They suck in their first year; they grow to become the psychologist, social worker, and nutritionist for their kids; and when it works, it’s worth it. They tell Chicago magazine what happens in CPS.
Tilden, on the city’s South Side, has 250 students, about a tenth of those who live in its boundaries, in a school built for 1,900. It’s one of 17 in the system facing an uncertain future. The Tribune visits.
Chicago students start far behind, but they show some of the best academic growth in the country. The New York Times looks at the data.
One night a prankster broke into a Chicago news broadcast to show a bootleg Max Headroom. Not even the FCC has figured out who did it or why. Vice’s Motherboard revisits the incident.
A trove from his failed 1977 primary run for mayor shows what he had to figure out to succeed. The Reader pores over it.
Perhaps because it’s the invisiblity of his victims. Jim DeRogatis reflects on his coverage for The New Yorker.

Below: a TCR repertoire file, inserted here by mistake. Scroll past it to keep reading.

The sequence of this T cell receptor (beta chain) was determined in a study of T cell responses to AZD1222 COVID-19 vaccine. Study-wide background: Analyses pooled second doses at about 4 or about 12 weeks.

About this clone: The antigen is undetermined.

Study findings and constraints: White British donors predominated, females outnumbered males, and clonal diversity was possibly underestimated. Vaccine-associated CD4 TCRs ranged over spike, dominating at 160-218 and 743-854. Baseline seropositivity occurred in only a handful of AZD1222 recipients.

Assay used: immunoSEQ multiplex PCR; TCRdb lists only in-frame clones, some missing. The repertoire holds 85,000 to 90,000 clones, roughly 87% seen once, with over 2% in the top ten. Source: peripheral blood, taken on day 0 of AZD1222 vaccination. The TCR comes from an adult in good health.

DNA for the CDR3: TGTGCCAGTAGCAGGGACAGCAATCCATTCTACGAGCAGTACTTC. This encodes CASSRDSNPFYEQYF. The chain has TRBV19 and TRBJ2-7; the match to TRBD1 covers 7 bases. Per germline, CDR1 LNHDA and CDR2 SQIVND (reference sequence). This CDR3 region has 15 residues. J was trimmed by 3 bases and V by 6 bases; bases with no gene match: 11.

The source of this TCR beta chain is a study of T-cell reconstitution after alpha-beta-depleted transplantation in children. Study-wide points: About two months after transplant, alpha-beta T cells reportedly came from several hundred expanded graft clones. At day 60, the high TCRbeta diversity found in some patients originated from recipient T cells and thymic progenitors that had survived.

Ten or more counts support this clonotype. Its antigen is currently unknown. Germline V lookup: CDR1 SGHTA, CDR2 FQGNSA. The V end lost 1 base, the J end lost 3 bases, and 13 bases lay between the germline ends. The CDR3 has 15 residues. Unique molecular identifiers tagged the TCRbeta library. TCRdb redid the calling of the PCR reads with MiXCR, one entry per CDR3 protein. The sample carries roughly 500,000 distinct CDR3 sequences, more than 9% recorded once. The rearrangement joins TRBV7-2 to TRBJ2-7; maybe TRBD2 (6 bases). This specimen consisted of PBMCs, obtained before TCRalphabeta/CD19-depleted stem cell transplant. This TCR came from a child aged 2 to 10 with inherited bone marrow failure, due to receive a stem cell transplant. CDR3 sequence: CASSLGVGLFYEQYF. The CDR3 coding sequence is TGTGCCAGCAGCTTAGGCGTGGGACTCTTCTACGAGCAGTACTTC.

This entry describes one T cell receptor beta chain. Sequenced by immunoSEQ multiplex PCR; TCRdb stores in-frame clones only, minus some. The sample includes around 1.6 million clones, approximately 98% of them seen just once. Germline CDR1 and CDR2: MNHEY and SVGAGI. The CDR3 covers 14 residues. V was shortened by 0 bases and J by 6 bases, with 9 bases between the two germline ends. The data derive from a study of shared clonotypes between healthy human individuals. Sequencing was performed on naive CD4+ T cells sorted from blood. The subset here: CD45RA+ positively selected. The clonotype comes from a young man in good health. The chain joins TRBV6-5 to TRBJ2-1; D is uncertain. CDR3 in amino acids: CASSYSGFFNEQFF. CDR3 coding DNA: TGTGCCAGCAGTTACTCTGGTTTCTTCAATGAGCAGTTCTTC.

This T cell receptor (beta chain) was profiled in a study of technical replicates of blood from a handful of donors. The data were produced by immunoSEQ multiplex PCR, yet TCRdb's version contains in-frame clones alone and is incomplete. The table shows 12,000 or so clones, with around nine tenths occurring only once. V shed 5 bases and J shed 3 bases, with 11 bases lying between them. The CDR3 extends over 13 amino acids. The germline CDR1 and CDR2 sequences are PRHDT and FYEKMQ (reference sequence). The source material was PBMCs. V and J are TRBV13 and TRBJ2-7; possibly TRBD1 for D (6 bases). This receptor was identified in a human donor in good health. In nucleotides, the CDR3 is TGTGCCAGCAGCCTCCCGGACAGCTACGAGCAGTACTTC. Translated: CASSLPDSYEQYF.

Last year at this time it almost shuttered. Now it’s a place for residents to keep themselves and their valuables safe, eat well, and search for jobs. WBEZ revisits the North Side Housing and Supportive Services men’s shelter.
The Pedway is a hodgepodge of independently owned spaces beneath downtown, but it’s coalescing into a destination. The BBC explores it.
Is it the one from Illinois? The conservative National Review makes the case.
The Tesla founder is submitting a bid. The idea works in London, but the numbers might not quite work here. Chicago magazine games out the scenario.
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